In places like New York City, rental application fees are capped at $20, but that doesn’t stop some people from asking for more. They’re banking on potential tenants either not knowing their rights or being desperate enough to secure an apartment that they pay up without making a fuss. Too often, it works.

Processing rental applications is an essential function of landlords. It’s the cost of doing business, and with good business practices, landlords should be able to cover that cost with their business’s income.

What Do Application Fees Pay For?

The landlord’s party line is that application fees pay for credit reports, background checks, and possibly time spent verifying the information listed on the application. That may be true for the first few applicants who submit applications. Still, once a qualified tenant is found, subsequent applications do not receive the same careful consideration if they’re even looked at.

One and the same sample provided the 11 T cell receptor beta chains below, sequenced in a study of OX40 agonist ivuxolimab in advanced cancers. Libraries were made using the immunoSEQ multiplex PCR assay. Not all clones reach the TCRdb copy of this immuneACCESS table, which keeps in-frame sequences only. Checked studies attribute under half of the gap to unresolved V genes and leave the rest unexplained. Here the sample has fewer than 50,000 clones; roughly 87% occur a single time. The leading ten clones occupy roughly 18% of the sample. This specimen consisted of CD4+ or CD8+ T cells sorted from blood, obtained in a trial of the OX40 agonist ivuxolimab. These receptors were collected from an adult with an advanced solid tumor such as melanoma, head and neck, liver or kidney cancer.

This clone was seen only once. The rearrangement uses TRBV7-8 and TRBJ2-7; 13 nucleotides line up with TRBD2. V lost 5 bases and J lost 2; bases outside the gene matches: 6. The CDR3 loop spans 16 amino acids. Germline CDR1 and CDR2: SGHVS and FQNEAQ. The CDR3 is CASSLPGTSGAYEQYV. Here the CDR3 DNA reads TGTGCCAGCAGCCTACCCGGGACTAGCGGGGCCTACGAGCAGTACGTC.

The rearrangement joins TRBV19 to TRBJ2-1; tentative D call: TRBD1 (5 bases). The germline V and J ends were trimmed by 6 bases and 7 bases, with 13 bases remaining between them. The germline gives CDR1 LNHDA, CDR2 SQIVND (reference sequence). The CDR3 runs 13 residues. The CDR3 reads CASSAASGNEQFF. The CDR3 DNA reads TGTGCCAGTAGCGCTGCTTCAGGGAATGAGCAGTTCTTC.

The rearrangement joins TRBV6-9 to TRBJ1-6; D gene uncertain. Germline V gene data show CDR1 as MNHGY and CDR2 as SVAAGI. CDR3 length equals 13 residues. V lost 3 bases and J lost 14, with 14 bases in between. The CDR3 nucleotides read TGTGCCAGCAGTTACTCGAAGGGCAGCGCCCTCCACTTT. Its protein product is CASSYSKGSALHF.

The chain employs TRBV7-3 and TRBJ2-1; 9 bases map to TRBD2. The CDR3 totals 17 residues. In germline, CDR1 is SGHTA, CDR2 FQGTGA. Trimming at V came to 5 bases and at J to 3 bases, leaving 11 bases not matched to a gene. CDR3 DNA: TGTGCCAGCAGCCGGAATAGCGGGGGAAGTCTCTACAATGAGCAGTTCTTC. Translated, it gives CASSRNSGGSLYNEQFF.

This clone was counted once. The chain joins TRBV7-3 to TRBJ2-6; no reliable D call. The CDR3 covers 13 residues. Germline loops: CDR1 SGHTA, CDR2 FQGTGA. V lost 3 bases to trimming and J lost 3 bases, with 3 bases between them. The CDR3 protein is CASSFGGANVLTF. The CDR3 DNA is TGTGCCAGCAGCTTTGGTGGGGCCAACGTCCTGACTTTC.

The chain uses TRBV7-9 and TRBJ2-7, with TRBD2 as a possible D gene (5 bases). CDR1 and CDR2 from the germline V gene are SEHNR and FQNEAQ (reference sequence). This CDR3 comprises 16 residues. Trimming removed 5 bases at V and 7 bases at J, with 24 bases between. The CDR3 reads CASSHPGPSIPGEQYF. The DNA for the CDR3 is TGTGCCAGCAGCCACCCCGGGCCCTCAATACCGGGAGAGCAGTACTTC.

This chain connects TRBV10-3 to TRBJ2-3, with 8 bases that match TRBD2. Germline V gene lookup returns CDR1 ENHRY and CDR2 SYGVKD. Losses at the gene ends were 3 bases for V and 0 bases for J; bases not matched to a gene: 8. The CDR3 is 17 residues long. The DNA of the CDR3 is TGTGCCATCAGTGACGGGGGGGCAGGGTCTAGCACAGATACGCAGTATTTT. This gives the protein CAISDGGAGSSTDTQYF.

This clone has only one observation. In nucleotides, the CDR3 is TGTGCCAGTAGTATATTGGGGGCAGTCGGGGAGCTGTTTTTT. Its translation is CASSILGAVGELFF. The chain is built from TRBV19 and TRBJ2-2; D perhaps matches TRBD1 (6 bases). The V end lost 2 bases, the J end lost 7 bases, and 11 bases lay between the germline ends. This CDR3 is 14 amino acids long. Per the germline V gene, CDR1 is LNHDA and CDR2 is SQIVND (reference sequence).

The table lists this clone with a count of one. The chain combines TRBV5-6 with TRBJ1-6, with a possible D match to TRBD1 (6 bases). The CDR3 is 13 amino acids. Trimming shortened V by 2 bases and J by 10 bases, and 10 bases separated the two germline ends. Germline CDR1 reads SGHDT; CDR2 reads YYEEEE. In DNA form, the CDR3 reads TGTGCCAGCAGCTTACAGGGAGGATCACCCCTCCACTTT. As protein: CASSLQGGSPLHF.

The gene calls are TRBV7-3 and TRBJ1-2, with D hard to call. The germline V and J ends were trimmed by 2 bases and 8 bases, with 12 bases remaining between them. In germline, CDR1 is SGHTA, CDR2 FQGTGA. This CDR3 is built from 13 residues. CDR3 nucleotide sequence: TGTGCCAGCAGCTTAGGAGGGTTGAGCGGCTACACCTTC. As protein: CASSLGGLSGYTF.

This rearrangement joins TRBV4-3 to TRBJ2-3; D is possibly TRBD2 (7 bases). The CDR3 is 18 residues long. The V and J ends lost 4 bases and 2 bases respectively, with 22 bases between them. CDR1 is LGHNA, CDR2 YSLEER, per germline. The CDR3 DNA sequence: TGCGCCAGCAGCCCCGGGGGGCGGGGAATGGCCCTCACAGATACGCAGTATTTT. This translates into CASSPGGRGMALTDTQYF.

The only way to avoid this is to accept only one application for each vacant apartment at a time and thoroughly vet that application, only accepting another if the first one is denied. Not many landlords operate that way, particularly in locations where affordable housing is extremely scarce.

Of course, apartment application fees are non-refundable. It’s difficult to prove that your application was not processed properly and that you did not receive the service you paid for with that fee. Most of the time, once you pay that fee, it’s gone for good.

Let’s Not Incentivize Landlord’s Bad Behavior

There are few locations across the US with a limit to how much a landlord can charge in rental application fees and even fewer locations where such limits are actively enforced. We’ve had decades of experience teaching us that many landlords will only do the right thing if it’s a) profitable or b) legally required at the risk of being unprofitable. 

Conditions being as they are, landlords are currently incentivized to charge high application fees, collect as many applications as they can, and take their time deciding which applicant will win their twisted little housing lottery. This system is bleeding renters dry.